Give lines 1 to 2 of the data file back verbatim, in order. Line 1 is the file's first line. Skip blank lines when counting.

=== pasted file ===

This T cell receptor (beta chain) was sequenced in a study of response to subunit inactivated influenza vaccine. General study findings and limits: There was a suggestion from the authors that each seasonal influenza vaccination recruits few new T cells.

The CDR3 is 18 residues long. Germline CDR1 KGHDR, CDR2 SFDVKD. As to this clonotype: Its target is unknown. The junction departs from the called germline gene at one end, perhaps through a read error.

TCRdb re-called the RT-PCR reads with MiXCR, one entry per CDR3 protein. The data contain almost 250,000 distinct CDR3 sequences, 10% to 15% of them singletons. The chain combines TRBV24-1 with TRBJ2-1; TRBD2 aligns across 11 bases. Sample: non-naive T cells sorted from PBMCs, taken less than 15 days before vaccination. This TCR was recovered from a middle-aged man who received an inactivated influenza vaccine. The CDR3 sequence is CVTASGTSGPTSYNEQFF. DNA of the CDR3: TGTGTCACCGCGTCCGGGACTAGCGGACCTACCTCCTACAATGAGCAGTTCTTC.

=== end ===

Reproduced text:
This T cell receptor (beta chain) was sequenced in a study of response to subunit inactivated influenza vaccine. General study findings and limits: There was a suggestion from the authors that each seasonal influenza vaccination recruits few new T cells.

The CDR3 is 18 residues long. Germline CDR1 KGHDR, CDR2 SFDVKD. As to this clonotype: Its target is unknown. The junction departs from the called germline gene at one end, perhaps through a read error.